Nasolacrimal Duct Obstruction

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What is a tear duct obstruction?

Tears normally drain from the eye down the nose through the tear duct or nasolacrimal duct. If one looks in the mirror the openings of the tear ducts could be seen in the corners of the upper and lower eyelids. They look like 2 small dots, one in the upper lid, one in the lower lid and are called puncta. Tear duct obstruction prevents tears from draining through this system normally [See figure 1]. If the tear duct is blocked, there will be backflow of tears and discharge from the eye.

Tear duct and puncta diagram

Fig. 1: Tears normally drain through small openings in the corners of the upper and lower eyelids called puncta.

What causes nasolacrimal duct obstruction in children?

The most common cause is a membrane at the end of the tear duct (valve of Hasner) that is present in about 50% of newborns but it normally disappears soon after birth. Other causes of blocked tear ducts in children include:

  • Absent puncta (upper and/or lower eyelids)
  • Narrow tear duct system
  • Infection
  • Incomplete development of the tear duct that does not communicate with the nose.

How common is nasolacrimal duct obstruction?

Over 5% of infants have clinical symptoms of nasolacrimal duct obstruction affecting one or both eyes. Most (approximately 90%) clear spontaneously during the first year of life.

What are the signs/symptoms of tear duct obstruction?

Blockage of the drainage system causes tears to well up on the surface of the eye and overflow onto the eyelashes, eyelids, and down the cheek. This usually occurs within the first month of life.

The eyelids can become red and swollen (sometimes stuck together) with yellowish-green discharge when normal eyelid bacteria are not properly "flushed" down the obstructed system. Severe cases result in a serious infection of the tear duct system (dacryocystitis).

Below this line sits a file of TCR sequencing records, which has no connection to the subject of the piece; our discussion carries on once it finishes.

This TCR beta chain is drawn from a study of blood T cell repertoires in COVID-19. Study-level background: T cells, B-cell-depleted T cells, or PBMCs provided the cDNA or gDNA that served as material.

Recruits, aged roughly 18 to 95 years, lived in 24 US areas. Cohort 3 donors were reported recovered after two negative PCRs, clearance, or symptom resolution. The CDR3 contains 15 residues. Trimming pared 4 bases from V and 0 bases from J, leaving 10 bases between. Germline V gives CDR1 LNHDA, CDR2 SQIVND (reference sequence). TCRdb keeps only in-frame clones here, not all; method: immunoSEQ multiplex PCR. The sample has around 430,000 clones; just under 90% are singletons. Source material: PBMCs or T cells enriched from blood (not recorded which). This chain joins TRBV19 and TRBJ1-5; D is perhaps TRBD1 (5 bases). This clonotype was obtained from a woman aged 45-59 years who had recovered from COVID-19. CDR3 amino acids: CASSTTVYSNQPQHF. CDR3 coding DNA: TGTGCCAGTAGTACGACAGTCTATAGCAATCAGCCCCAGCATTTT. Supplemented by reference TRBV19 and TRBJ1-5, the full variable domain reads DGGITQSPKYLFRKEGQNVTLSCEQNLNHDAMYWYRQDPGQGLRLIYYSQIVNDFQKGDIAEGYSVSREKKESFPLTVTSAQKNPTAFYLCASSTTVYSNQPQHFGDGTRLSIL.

Can a tear duct obstruct intermittently?

The severity of the signs can vary under different conditions such as upper respiratory illnesses ("colds" or nasal congestion) or outdoor exposure such as wind or cold. If a child has a cold, or allergies he or she may have increased tearing or discharge because the inside of the nose is swollen and blocks the tear duct.

How is tear duct obstruction diagnosed?

A history of tearing and discharge at a very early age is strongly suggestive of a blocked tear duct. An ophthalmologist is able to perform certain tests in the office to confirm the diagnosis. It is important that the eyes be examined for uncommon but important other causes of tearing in infants including childhood glaucoma.

What is the treatment of a blocked tear duct?

Fortunately, tear duct obstruction resolves spontaneously in a high percentage of cases before the age of 8 to 10 months. When obstruction is persistent, one or more of the following treatments may be recommended: tear duct massage, topical antibiotic eye drops, tear duct probing, balloon tear duct dilation, and tear duct intubation.

How does tear duct massage work?